Shares pause ahead of key central bank meetings

Paddy Power-owner Flutter rises on Wall Street debut

European shares paused on Monday as investors await a deluge of results from US megacaps this week, coupled with Federal Reserve and Bank of England policy meetings.

Meanwhile, Paddy Power-owner Flutter made its Wall Street debut after the gaming giant gave up its Dublin listing.


Strong trading volumes saw the Euronext Dublin rise by more than 1.1 per cent, pulled higher by Ryanair, which finished the session ahead by 4 per cent at €19.56 per share.

In a volatile session for the stock the airline’s share price opened 4 per cent lower after trimming its full-year profit forecast to between €1.85 billion and €1.95 billion from €2.05 billion. The gloom lifted somewhat after chief executive Michael O’Leary addressed concerns over Ryanair’s orders of Boeing aircraft during the mid-morning earnings call, traders in Dublin said.


FBD Insurance was the other big mover, advancing 1.3 per cent to €11.85, while Kingspan closed at €75.66, also up by 1.3 per cent.

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Trading in Irish bank stocks was somewhat softer than last week with AIB essentially flat on the session at €4 per share, while Bank of Ireland fell slightly to €8.32.


European stocks paused for breath on Monday with both the blue-chip Stoxx 50 and pan-European Stox 600 indices little changed by the closing bell in Dublin.

Among the biggest movers was Holcim, shares in which advanced by more than 4.3 per cent after the Swiss building materials manufacturer announced that it intends to spin out its North American operations into a separate US-listed entity.

Royal Philips, meanwhile, fell after the Dutch company said it was suspending sales of sleep apnoea devices and ventilators in the US.

German pharma and chemical giant Bayer slumped after its Monsanto unit was ordered by a Pennsylvania jury to pay more than $2.2 billion to a former user of the Roundup weed killer.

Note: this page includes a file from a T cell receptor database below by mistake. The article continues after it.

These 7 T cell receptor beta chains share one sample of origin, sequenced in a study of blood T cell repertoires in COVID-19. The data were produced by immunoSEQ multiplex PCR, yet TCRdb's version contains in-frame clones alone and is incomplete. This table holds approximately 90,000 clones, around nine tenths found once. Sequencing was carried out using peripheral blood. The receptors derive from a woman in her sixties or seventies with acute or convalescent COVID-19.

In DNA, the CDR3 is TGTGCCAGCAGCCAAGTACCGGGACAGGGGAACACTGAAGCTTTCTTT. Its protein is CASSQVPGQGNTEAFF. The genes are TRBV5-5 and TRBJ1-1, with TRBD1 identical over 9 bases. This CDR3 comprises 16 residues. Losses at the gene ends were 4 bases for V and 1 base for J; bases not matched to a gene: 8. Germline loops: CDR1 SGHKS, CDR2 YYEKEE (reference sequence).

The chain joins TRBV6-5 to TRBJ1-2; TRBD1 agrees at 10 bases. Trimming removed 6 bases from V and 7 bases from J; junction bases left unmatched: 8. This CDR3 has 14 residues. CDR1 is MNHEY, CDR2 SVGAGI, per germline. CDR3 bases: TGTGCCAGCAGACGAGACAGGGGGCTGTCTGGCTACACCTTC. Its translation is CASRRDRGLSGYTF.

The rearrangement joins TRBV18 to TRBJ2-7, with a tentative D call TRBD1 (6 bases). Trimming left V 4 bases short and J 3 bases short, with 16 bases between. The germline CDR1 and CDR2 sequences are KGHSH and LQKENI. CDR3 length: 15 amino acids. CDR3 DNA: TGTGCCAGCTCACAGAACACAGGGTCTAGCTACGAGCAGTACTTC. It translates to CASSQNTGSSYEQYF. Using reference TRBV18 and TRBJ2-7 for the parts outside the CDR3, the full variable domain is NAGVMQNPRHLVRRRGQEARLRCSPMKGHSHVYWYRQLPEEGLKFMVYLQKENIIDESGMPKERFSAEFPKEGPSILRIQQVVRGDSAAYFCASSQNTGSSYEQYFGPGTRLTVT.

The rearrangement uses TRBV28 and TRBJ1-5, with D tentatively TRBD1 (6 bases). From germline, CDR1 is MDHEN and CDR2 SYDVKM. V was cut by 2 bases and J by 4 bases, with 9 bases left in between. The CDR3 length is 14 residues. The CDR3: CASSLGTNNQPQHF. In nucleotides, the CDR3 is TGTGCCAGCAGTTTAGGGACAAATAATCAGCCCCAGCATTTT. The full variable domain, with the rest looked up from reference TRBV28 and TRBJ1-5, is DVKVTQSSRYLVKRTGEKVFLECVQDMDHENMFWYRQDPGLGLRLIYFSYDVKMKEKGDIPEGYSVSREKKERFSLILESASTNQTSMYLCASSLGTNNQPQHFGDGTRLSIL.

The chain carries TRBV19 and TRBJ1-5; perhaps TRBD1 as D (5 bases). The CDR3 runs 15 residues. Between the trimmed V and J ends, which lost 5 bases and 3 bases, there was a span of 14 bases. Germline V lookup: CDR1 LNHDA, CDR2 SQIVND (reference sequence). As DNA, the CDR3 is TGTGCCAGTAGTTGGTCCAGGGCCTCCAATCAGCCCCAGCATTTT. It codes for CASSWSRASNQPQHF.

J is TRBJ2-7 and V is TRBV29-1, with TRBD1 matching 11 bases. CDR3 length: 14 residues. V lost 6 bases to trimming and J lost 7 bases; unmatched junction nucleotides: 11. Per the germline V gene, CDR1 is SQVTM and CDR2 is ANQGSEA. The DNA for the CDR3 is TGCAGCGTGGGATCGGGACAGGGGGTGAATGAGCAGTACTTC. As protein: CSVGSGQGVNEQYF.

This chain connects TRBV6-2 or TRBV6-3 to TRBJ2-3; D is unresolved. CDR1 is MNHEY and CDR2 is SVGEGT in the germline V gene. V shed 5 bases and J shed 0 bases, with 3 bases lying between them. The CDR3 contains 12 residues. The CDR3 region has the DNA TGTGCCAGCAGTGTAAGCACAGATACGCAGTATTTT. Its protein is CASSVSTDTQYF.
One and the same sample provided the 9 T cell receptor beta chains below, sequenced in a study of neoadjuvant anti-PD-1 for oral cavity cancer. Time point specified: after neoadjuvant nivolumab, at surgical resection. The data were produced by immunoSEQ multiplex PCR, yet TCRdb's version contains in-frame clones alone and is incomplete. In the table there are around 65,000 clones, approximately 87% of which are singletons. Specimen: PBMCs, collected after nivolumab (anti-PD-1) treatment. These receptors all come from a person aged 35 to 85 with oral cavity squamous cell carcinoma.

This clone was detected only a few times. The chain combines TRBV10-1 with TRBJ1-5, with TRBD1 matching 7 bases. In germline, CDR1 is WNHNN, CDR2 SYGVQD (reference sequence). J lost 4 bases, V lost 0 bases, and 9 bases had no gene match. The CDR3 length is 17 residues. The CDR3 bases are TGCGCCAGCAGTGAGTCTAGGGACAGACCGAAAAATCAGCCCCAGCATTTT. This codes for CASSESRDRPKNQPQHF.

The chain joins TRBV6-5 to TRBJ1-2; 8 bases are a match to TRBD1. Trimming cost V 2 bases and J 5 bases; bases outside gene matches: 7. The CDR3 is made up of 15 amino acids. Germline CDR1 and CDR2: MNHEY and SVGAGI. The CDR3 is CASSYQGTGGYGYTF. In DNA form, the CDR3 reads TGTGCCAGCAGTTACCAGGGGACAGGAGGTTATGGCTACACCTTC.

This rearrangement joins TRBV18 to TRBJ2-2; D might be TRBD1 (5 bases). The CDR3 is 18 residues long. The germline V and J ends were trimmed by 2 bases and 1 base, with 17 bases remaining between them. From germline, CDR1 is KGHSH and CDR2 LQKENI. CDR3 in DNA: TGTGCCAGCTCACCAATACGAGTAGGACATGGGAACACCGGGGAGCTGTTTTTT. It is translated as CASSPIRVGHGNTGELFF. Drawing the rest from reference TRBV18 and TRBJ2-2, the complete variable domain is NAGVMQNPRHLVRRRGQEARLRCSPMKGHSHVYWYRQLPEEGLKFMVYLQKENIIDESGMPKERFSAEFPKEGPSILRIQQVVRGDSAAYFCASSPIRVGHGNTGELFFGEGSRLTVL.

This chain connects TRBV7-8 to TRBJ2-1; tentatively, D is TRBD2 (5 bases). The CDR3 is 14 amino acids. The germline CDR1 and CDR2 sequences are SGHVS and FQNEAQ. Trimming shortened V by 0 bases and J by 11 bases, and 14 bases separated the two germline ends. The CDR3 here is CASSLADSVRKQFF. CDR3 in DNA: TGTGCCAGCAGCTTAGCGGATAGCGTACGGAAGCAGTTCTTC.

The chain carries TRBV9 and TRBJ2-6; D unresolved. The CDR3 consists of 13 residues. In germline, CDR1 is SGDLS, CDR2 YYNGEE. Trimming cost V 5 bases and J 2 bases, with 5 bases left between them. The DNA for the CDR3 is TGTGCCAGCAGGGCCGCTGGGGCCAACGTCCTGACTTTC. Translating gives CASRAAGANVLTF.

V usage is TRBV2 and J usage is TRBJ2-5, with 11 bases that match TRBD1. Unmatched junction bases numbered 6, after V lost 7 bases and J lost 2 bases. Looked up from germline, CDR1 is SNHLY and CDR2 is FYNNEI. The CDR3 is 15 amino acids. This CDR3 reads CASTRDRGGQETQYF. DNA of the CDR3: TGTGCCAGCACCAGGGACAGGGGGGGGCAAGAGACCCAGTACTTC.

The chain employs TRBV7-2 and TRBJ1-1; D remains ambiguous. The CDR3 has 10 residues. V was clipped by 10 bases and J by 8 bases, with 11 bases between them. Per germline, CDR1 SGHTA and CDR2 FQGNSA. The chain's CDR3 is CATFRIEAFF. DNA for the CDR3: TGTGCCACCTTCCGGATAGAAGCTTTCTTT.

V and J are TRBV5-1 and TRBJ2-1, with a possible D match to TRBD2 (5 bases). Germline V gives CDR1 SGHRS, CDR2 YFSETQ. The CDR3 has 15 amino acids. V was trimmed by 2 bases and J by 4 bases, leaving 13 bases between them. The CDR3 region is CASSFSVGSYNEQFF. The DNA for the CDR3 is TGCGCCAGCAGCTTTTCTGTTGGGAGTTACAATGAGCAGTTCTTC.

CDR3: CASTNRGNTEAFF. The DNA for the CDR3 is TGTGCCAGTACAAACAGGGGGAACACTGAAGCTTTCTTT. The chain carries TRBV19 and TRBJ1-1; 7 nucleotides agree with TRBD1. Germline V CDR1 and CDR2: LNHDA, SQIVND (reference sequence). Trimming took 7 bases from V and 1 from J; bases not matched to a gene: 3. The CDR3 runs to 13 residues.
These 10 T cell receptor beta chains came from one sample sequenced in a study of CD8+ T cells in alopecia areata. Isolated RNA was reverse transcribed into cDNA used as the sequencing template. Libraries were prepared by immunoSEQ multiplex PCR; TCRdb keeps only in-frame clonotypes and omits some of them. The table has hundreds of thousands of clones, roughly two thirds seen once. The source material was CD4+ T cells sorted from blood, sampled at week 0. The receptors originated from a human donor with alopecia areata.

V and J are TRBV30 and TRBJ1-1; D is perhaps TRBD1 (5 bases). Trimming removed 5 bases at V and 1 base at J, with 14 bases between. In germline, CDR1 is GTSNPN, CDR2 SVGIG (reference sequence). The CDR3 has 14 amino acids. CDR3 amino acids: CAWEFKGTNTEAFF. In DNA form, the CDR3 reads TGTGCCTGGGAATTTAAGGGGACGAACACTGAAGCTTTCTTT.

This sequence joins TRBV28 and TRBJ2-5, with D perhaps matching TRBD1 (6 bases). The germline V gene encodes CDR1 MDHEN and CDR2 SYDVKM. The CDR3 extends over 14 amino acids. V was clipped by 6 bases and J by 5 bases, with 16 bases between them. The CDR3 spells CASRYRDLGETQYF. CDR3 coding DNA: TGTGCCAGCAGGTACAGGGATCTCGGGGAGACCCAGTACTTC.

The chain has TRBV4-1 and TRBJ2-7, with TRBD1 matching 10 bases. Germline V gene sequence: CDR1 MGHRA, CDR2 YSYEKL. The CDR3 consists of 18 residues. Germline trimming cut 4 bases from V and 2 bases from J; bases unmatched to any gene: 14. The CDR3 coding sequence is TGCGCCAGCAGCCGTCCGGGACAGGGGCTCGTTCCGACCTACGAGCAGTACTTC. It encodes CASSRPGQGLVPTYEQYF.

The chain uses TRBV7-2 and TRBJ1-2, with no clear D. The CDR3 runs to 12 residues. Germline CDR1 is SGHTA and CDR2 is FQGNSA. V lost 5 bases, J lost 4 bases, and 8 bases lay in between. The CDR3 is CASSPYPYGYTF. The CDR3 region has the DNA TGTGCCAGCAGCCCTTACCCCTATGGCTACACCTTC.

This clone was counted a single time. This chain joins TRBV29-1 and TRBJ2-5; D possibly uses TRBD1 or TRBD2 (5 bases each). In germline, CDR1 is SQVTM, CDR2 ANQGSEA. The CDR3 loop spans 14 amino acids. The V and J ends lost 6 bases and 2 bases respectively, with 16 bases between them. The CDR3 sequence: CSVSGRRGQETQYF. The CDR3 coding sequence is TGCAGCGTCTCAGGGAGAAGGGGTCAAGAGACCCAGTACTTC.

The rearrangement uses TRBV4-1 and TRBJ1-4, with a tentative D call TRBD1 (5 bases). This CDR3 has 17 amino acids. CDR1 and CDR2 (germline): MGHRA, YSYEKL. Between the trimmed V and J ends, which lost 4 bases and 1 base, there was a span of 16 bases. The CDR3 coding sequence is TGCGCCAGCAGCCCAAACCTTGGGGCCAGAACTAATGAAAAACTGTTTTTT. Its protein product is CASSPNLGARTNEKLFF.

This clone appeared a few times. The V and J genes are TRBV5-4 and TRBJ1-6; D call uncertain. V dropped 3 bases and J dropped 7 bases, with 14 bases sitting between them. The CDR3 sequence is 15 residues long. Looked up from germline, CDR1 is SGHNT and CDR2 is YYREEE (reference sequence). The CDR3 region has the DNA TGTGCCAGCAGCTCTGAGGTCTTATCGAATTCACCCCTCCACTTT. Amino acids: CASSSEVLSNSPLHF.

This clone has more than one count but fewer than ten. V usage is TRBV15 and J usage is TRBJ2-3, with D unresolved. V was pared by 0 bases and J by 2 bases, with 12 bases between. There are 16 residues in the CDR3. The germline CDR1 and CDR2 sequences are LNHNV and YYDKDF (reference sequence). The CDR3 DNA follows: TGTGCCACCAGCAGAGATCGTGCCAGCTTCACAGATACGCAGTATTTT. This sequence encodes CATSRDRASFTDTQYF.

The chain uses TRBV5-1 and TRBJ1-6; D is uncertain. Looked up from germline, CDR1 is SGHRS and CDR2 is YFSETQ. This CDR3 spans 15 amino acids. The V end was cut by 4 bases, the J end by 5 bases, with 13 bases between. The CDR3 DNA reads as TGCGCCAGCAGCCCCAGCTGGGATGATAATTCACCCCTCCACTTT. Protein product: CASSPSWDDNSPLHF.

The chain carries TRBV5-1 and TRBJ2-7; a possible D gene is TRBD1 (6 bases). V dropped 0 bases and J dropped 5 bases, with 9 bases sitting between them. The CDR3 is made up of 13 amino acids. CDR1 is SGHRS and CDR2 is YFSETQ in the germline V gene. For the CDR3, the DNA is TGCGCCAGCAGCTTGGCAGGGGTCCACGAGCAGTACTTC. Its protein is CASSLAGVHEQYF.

London’s blue-chip FTSE 100 index was essentially flat on the session after touching two-week highs earlier in the day as energy stocks rose on escalating tensions in the Middle East.

Oil majors Shell and BP finished the session ahead by around 0.9 per cent amid an early session surge in crude prices following a drone attack on US forces in Jordan, which eased as the day wore on.

Shares in asset manager Schroders slipped 3.7 per cent after BNP Paribas downgraded the stock to “underperform”, pointing to pressures in its core business as flows remain anaemic and cost pressures stay high.

Vape distributor Chill Brands slumped 28.2 per cent after the UK government looked to ban the sale of disposable vapes to prevent their use by children. Vaping supplier Supreme fell 8.1 per cent.


On Wall Street the Dow Jones Industrial Average rose 0.04 per cent, the S&P 500 gained 0.11 per cent, and the Nasdaq Composite added 0.26 per cent. The S&P 500 has notched five all-time closing highs so far in January.

In its first day of trading on the New York Stock Exchange, shares in Paddy Power-owner Flutter gained as much as 3.4 per cent to $212 (€196.18) in early trading. The gaming giant, which owns US betting platform FanDuel, has now cancelled its Irish listing and plans to move its primary listing from London to the US. The proposal will be put to shareholders in May.

Meanwhile, Microsoft advanced 0.8 per cent in advance of its quarterly earnings release on Tuesday. The tech giant, which through its partnership with Open AI piqued market interest about artificial intelligence in 2023, is expected to report a 15.8 per cent rise in quarterly revenues.

Results from other members of the Magnificent Seven – Alphabet, Apple, Meta and Amazon – are also due this week, in addition to heavyweights Exxon Mobil, Chevron, Qualcomm, Merck, Pfizer and Boeing.

Investors also await a press conference with US Fed chairman Jerome Powell and the statement by the US central bank after a two-day policy meeting on Wednesday. – Additional reporting: Reuters, Bloomberg

Ian Curran

Ian Curran

Ian Curran is a Business reporter with The Irish Times